Check out Calibre 11 or have a look at their Twitter and Instagram.

Vintage Rolex Asylum: A wealth of knowledge and unprecedented passion
Why Rolex?

As far as brands go, there really isn’t a watch brand as romantic as Rolex. From its association to exploration and testing the limits of human endurance, to its unpaid association with icons of cool, there really is no other brand quite like it. Rolex is the perfect example of a brand that has carefully and organically grown its reputation for making the finest and most durable watches available.

What is your favourite watch of theirs?

My favourite Rolex is the Explorer. I find it’s simple and rugged, good looks balanced for any occasion, and the association with exploration to be really compelling. The first watch to summit Everest looks just as good on top of the world as it does on your wrist at a wedding!

A post shared by Mr. K ? (@fumanku) on

How did you get into the brand?

Since a young age, I’ve been fascinated with mechanical watches, and the first watch I can recall my father having was a vintage Air-King. I’d sneak into his room often to look at and play with his watch. That left a deep impression on me that endures to this day.

Do you own any other watch brands?

I love all watches and have quite a varied collection that touches on all the mainstay brands as well as dipping into many of the independent makers.

What makes the community so special?

VRF (Vintage Rolex Forum) is special for many reasons. It is perhaps the oldest single brand resource on the internet dedicated to Rolex, and it is a website where both seasoned collectors and new ones engage one another and share information and discoveries. Several historically important watches have been ‘discovered’ on the forum, and many facts we now take for granted were discussed and debated on the forum prior to them becoming fact. Its power lay in its diverse user base which has collectors from all parts of the world participating together.

To find out more check out the Vintage Rolex Forum or have a look at their Instagram pages here and here.

Panerai Central: Fans from the start
Why Panerai and how did you get into the brand?

That’s an interesting question, actually. So I have always been into watches from a young age. I remember going into department stores while my mother shopped and just staring at the cases at all the watches. Back then $100 was a lot of money to me so these watches were definitely out of reach for me at the time. As I grew older and slowly took steps up the ladder in terms of price point, I remember a good friend that worked at my office come in with a watch I had never seen before. It was big, pronounced had a very visible dial and this interesting crown guard on the side. Naturally I asked him what type of watch it was and he said, “Panerai”. This was in the early 2000’s so it was the early stages of Panerai coming to the masses so I started spending hours and hours researching, reading, and trying to figure out all that I could about the brand. Over the years I started to really fall in love with them and I told myself when the time is right for me to jump into the luxury market that would be my first. Fast forward a few yeas and through some hard work I was able to finally get my first luxury watch, pulling the trigger on the very versatile Panerai PAM312. I was so excited to show my friend that I had got one as well so I rushed over to his place and unboxed it. He fell in love with it and it was there that he let the cat out of the bag, his Panerai was a fake. So long story short, it was a fake Panerai that got me into the brand which I never would have expected.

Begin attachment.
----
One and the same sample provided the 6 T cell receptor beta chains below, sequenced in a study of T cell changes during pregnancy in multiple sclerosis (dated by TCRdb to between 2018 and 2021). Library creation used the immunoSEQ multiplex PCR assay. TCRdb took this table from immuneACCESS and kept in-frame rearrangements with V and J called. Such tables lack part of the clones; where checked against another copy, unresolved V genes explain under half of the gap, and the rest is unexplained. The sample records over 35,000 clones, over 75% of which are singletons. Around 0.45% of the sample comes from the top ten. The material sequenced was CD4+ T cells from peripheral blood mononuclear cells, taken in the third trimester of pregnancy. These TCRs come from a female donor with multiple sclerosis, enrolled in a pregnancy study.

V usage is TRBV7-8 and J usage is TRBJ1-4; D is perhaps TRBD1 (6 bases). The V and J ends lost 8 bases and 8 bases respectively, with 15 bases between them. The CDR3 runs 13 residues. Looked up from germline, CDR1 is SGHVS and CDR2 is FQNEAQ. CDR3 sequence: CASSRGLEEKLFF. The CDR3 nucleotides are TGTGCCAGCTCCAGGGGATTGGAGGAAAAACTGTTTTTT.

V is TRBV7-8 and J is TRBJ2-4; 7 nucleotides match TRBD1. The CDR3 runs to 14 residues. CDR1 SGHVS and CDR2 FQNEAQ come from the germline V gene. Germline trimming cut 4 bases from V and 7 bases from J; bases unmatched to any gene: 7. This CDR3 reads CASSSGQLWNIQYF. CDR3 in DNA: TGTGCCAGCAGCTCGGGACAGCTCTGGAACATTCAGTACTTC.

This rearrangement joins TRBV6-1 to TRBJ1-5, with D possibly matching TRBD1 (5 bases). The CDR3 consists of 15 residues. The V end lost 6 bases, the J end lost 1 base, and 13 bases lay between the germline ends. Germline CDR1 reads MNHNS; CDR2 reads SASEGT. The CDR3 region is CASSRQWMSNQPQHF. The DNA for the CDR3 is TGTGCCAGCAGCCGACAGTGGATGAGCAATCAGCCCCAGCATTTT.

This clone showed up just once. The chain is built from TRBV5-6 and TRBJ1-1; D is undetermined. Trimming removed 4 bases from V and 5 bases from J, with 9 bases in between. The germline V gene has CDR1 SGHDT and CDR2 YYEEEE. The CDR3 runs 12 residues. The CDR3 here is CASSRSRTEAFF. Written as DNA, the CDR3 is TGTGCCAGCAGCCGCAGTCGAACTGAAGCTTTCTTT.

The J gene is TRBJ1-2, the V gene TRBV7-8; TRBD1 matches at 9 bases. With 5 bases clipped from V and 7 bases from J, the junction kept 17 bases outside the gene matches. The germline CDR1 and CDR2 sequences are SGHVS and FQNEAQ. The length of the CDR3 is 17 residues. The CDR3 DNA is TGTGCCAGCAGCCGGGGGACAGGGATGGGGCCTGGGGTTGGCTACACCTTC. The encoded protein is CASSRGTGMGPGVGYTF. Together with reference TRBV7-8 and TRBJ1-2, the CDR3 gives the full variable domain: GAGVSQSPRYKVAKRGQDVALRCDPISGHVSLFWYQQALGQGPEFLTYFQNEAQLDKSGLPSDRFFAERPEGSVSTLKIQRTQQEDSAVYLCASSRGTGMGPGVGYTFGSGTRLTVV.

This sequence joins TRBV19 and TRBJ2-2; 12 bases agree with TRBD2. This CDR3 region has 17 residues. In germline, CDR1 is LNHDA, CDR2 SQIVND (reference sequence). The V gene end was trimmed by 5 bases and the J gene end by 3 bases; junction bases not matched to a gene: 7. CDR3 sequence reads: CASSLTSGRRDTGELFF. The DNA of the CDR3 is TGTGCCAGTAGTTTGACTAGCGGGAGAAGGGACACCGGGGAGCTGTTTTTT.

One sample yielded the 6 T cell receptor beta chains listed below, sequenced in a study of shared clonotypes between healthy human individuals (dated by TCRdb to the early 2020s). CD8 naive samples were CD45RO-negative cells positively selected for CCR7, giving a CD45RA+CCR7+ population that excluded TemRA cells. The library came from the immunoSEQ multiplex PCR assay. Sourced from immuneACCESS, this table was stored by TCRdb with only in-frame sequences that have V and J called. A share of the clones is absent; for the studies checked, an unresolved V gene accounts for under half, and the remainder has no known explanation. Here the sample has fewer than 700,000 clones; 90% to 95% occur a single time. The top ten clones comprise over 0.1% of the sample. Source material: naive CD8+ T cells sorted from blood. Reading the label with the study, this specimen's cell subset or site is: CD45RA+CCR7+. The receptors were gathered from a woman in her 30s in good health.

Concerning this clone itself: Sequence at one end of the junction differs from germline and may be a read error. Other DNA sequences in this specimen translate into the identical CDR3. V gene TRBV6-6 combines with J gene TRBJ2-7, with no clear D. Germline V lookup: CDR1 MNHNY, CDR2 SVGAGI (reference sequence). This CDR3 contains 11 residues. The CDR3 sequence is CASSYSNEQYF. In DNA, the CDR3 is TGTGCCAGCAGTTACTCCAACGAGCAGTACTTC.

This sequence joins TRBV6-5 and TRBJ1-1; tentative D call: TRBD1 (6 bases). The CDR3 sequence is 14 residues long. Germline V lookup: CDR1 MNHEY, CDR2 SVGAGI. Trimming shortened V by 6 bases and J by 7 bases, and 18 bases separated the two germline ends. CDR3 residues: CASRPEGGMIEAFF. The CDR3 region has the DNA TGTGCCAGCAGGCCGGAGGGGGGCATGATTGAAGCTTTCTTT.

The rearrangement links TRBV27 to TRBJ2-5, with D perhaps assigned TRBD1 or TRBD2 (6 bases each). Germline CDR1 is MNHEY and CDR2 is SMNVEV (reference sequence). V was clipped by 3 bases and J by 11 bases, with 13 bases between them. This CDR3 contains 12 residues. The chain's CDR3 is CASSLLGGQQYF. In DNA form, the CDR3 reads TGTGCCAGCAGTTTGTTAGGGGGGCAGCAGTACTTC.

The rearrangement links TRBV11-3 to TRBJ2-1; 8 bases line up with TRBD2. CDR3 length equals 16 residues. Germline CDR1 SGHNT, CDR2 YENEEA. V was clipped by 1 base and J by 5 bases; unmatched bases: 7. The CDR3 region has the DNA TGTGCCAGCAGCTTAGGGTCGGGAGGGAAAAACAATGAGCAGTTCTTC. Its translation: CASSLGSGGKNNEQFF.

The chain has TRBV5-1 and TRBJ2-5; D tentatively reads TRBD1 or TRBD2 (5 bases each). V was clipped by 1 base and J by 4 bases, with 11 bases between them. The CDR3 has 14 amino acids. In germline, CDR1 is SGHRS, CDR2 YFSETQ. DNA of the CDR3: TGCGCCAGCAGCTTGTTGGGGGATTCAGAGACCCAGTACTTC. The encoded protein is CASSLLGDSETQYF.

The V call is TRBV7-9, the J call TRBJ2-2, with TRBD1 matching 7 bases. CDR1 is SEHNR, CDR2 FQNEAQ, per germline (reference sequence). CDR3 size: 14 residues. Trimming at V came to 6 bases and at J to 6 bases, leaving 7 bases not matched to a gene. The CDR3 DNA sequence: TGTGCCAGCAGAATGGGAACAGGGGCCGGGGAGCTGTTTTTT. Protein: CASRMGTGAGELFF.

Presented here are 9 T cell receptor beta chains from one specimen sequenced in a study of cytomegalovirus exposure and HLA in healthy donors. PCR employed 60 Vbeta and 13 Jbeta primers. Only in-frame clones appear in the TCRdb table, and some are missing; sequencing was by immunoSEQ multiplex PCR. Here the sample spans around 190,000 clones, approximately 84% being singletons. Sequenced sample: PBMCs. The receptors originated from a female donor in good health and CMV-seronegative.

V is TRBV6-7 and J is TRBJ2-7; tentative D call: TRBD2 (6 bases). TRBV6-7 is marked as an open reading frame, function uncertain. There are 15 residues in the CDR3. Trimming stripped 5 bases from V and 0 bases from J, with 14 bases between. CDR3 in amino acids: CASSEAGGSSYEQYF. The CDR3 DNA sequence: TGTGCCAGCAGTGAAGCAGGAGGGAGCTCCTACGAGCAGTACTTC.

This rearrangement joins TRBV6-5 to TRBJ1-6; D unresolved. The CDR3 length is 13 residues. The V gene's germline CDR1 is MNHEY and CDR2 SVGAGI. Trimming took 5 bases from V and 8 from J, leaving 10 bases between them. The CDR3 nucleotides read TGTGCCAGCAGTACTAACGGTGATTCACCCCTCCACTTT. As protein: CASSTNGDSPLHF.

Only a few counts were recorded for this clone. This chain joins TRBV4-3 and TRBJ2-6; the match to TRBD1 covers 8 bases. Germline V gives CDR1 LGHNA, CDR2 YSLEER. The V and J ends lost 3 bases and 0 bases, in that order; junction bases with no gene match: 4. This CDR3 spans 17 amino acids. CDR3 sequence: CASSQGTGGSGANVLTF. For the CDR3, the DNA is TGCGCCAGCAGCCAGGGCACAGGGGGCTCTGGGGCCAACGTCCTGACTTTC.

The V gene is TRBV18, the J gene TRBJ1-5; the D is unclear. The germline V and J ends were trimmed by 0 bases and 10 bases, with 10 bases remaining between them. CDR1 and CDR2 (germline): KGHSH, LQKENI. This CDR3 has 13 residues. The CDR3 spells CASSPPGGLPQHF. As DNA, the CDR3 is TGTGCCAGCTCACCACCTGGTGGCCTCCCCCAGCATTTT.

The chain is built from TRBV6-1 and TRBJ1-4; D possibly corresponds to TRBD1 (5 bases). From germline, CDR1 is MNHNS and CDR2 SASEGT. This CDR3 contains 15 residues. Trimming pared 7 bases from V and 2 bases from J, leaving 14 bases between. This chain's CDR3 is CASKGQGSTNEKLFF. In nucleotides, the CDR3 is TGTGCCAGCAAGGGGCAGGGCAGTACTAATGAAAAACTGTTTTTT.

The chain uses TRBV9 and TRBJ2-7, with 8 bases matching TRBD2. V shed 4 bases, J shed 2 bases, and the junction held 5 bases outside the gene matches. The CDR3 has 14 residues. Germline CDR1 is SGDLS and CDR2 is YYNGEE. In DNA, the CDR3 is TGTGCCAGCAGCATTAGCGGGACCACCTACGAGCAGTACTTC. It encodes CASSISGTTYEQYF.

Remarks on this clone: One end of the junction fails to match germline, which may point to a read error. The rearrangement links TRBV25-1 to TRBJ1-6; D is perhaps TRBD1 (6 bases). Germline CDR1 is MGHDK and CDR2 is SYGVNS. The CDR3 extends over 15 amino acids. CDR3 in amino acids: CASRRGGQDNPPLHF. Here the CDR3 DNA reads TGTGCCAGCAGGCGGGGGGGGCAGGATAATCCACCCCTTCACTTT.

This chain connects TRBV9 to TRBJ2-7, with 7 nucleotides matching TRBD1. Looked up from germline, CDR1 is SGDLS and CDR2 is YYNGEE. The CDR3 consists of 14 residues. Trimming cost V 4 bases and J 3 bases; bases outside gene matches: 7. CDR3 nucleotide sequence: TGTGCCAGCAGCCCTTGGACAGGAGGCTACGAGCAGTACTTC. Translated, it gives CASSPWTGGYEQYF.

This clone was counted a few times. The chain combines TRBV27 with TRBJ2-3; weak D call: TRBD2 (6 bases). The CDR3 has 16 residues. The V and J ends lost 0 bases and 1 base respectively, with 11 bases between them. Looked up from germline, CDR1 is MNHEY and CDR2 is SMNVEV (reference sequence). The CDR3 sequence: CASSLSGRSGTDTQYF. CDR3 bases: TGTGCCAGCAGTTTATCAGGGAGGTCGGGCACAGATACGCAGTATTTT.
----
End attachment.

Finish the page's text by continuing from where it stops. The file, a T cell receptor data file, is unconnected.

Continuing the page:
What is your favourite watch of theirs?

There a lot of pieces that I really love so it’s kind of hard to narrow it down to just one, so how about I cheat and give you my favorite at the moment in each collection. In the Luminor family, I will have to go with the PAM317 Luminor Marina Chronograph Ceramic “Black Knight”. Radiomir, The Panerai PAM249 or PAM448 California Dial with blue hands. Submerisble, I have to go with the original bronze piece, the Panerai PAM382 “Bronzo”.

Do you own other watch brands?

The question I get asked the most is if I only like Panerai. The answer is definitely no. I am a watch lover to the bone and love watchmaking in general so I have a real appreciation for all the brands. More and more I have come to love the independent brands after visiting a few of their facilities when I was in Geneva last time. Currently, I actually own one luxury watch which is the Panerai but I definitely have my eye on a few pieces in the near future. I love the AP, Patek F.P. Journe, A. Lange Sohne, just to name a few.

What makes the community so special?

I think the reason the community has really become so special as opposed to a lot of other brands is because most of the collectors and original fans of the brand started at the beginning. The brand itself is really old, but it wasn’t until the 1993 that they started selling watches to the public so a lot of people were able to get in at the ground floor so to say and really build a tight knit community and grow with the brand itself. Over the years with the evolution of social media etc, a new generation of fans that appreciate the brand have taken the torch so to speak and tried to keep the community going and bridge the gap between the brand and consumers.

Check out more from Panerai Central on the Facebook, Twitter, Instagram and YouTube!